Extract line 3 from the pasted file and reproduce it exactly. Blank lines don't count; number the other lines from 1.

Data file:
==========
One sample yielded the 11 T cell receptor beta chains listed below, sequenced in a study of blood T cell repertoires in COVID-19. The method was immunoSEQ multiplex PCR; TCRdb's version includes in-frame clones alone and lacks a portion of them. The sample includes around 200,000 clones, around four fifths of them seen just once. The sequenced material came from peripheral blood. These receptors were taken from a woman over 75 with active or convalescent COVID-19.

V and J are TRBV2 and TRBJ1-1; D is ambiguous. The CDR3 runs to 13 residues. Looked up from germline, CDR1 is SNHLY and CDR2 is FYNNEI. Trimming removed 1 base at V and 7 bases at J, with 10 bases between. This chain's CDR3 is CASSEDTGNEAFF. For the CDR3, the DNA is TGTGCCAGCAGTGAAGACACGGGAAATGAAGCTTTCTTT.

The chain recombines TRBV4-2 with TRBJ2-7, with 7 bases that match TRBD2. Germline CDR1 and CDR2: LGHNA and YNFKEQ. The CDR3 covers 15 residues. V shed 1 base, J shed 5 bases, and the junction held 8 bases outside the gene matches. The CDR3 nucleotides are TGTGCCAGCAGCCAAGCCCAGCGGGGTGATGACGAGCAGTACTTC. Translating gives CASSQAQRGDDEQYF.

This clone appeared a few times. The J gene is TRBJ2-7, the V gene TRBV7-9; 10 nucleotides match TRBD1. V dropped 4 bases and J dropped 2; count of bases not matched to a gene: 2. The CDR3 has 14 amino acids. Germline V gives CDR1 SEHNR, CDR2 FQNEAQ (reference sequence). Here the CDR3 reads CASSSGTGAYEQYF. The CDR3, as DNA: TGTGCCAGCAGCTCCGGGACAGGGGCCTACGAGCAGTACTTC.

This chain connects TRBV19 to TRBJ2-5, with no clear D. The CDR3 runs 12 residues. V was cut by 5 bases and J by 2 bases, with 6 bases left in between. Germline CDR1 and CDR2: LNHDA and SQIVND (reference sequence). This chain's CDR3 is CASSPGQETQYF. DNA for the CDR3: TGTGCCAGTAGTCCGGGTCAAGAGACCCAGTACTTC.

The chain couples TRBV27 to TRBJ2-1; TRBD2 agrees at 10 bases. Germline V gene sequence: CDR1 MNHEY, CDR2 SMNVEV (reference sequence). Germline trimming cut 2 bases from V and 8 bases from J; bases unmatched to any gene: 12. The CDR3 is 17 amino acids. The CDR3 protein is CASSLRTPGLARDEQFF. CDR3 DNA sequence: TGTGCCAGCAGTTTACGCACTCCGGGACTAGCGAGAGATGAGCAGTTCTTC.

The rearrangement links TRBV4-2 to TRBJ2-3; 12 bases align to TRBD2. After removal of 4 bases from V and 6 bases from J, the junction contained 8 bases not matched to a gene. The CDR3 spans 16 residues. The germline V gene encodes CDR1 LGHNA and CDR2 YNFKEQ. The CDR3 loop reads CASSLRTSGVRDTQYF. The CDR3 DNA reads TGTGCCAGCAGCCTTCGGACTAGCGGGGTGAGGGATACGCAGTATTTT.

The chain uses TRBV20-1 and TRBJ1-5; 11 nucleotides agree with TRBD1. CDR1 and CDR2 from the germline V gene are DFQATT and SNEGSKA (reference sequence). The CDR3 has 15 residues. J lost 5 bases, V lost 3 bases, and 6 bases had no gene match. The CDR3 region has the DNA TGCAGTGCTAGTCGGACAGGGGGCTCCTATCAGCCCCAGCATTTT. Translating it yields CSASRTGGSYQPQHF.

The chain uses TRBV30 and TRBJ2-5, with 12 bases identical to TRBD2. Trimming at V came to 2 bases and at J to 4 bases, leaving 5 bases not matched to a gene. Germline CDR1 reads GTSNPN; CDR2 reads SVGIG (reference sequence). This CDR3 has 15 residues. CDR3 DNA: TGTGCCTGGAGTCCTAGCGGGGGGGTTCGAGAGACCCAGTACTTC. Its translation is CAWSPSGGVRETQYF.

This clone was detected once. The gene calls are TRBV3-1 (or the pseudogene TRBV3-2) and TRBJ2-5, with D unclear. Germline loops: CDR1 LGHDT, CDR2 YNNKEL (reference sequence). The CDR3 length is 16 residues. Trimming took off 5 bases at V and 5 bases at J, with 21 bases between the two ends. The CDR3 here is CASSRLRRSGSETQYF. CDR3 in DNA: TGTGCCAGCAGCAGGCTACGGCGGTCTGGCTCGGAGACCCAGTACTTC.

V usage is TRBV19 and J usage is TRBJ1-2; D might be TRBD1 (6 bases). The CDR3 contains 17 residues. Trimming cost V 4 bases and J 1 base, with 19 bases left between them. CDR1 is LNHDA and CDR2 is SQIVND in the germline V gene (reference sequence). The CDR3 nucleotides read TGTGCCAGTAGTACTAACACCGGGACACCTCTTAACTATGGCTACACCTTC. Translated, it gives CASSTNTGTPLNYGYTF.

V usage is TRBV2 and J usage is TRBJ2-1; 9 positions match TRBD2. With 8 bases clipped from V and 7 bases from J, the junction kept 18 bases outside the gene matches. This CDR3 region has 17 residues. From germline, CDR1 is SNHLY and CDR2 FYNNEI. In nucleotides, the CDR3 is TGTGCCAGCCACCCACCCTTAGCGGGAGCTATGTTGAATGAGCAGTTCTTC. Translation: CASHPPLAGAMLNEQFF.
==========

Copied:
The chain recombines TRBV4-2 with TRBJ2-7, with 7 bases that match TRBD2. Germline CDR1 and CDR2: LGHNA and YNFKEQ. The CDR3 covers 15 residues. V shed 1 base, J shed 5 bases, and the junction held 8 bases outside the gene matches. The CDR3 nucleotides are TGTGCCAGCAGCCAAGCCCAGCGGGGTGATGACGAGCAGTACTTC. Translating gives CASSQAQRGDDEQYF.